Introduction to WebbPSF for Roman
WebbPSF provides a customizable interface to perform point-spread function (PSF) simulations and calculations for the Wide-Field Instrument (WFI) planned for the Nancy Grace Roman Space Telescope. A simulated PSF provides a useful tool for predicting the observatory's performance at a particular combination of wavelength (or bandpass), field position, and pixel scale. PSFs are also an important input to simulate astronomical scenes. For example, WebbPSF-simulated PSFs are used by the Pandeia and STIPS toolkits developed at the Space Telescope Science Institute (STScI).
PSFs are simulated in the far-field limit (Fraunhofer domain) using the same optical simulation library as the existing WebbPSF software. WebbPSF was developed to simulate the James Webb Space Telescope (JWST) instrument PSFs, and its accuracy has been checked against ground test data for JWST (see the references listed below). The WebbPSF WFI model is based on the Phase C payload design, and incorporates information from GSFC Roman Space Telescope Instrument Reference Information files.
WebbPSF allows users to calculate PSFs both in the bandpasses defined in the GSFC Roman instrument reference data and for the monochromatic case (which can be useful as an input to other calculations). For broadband PSFs, WebbPSF allows the user to select an input spectrum (e.g., a stellar spectral type or a galaxy spectral energy distribution), which then weights the individual monochromatic components of the PSF appropriately.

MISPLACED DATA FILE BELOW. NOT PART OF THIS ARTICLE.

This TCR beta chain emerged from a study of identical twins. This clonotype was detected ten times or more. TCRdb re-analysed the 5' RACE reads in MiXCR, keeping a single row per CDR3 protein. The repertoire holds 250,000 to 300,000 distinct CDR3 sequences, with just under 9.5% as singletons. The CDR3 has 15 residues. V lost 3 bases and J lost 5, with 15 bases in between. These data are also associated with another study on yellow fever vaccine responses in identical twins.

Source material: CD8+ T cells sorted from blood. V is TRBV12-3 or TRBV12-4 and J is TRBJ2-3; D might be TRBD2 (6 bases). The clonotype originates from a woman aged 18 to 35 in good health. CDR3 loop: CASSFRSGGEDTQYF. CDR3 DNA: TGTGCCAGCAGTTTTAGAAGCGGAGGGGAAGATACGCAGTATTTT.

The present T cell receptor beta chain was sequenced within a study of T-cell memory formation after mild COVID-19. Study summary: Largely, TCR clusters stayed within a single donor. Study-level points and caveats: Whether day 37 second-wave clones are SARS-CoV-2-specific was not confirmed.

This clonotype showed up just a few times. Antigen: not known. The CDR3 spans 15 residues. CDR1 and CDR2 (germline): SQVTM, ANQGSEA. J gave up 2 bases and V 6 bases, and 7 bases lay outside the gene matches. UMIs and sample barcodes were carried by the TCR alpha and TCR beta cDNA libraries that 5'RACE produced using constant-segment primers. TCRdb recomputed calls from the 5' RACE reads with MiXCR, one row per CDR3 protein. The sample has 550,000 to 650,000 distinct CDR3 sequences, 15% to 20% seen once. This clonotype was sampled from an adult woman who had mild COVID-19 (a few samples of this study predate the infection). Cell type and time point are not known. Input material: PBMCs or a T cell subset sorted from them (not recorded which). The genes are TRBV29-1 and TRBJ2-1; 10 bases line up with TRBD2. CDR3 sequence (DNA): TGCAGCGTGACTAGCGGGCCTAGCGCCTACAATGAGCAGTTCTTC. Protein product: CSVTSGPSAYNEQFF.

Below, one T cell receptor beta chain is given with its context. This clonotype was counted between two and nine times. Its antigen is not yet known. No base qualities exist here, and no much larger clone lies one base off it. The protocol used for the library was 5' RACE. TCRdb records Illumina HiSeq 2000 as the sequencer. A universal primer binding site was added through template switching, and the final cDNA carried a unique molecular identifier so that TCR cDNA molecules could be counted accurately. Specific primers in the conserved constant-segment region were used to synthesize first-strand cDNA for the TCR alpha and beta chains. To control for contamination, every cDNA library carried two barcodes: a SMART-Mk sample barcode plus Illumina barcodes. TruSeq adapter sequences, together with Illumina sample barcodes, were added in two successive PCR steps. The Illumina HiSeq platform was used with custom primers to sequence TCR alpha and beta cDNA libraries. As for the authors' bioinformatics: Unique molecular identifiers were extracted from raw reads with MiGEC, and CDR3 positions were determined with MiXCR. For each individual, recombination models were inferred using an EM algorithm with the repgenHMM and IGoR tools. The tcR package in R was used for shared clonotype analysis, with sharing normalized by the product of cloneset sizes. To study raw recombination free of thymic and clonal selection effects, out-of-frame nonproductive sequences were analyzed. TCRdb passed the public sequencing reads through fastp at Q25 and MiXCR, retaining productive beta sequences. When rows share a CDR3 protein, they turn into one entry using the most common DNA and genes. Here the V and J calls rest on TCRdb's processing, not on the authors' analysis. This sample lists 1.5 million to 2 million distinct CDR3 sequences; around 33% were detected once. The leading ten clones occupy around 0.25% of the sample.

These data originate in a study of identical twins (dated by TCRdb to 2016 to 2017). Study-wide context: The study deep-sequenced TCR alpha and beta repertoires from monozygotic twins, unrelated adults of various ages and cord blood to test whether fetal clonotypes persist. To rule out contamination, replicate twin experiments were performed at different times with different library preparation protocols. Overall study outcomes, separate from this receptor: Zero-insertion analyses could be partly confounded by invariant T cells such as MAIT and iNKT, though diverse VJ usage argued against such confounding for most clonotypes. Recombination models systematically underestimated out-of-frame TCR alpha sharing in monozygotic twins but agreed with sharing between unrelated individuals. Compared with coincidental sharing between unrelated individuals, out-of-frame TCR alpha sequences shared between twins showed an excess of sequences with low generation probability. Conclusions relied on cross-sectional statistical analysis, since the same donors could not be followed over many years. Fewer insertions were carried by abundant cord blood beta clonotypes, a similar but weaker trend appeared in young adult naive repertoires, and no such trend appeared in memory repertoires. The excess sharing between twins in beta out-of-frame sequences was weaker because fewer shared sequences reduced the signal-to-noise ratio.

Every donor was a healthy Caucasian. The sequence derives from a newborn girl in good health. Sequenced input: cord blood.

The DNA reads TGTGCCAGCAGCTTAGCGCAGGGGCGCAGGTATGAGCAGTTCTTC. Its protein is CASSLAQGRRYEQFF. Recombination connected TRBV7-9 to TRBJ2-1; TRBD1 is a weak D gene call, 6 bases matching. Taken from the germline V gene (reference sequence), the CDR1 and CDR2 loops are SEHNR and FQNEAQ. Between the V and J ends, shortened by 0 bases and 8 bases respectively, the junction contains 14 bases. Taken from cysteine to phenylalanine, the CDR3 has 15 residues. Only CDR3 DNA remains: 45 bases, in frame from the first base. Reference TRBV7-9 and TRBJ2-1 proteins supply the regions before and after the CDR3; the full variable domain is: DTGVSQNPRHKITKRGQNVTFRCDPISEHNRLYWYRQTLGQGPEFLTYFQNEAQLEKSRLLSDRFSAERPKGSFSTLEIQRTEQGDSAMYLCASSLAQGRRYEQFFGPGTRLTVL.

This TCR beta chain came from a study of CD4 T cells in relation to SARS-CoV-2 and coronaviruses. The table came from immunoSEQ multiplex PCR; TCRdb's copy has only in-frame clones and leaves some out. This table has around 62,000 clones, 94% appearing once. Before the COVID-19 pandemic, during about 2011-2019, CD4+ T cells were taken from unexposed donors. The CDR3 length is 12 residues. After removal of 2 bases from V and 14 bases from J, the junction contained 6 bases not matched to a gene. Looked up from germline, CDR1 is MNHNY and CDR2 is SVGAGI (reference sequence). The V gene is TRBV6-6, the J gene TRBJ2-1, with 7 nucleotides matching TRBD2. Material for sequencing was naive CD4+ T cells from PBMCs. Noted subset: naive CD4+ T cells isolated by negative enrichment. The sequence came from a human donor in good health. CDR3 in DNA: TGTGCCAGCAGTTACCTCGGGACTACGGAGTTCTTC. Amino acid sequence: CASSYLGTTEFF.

The software provides several built-in analysis tools to compute a radial profile, an encircled energy curve, or the difference image of two PSFs. All of these analysis tools work with standard FITS files with appropriate header keywords, and the PSF calculation results from WebbPSF can be written directly to FITS files for export to other tools.
Compared to the current WebbPSF instrument models for JWST, WebbPSF adds support for field-dependent PSF aberrations both within a single detector and among the 18 detectors in the WFI focal plane. These are modeled as Zernike coefficients, using the instrument reference data from the Phase C payload design.
Getting Started with WebbPSF
- The WebbPSF package includes both JWST and Roman instrument models and is available for download and installation. The WebbPSF installation documentation contains instructions and options for installation, that do not depend on the specific functionality (JWST vs Roman).
- Tutorial Jupyter notebooks are available on GitHub to aid users interested in getting started with STScI’s simulation tools for Roman, including WebbPSF.
A technical report (WFIRST-STScI-TR1703: WebbPSF for WFIRST) by Long and Perrin discusses the assumptions underlying WebbPSF, and compares its model PSFs to those calculated with alternative tools. Users are also encouraged to cite one of the following publications covering WebbPSF's JWST functionality:
"Updated point spread function simulations for JWST with WebbPSF"
Perrin et al., 2014. Proc. SPIE. Vol. 9143.
"Simulating point spread functions for the James Webb Space Telescope with WebbPSF"
Perrin et al., 2012. Proc. SPIE. Vol. 8442.
Assumptions and Caveats
The Roman functionality of WebbPSF is still in continued development. The present implementation is available to the community (1.0.0).
The Roman mission is currently in development, and observatory designs continue to evolve. Hence, WebbPSF simulations are the best effort to provide a reasonable description of the actual observatory.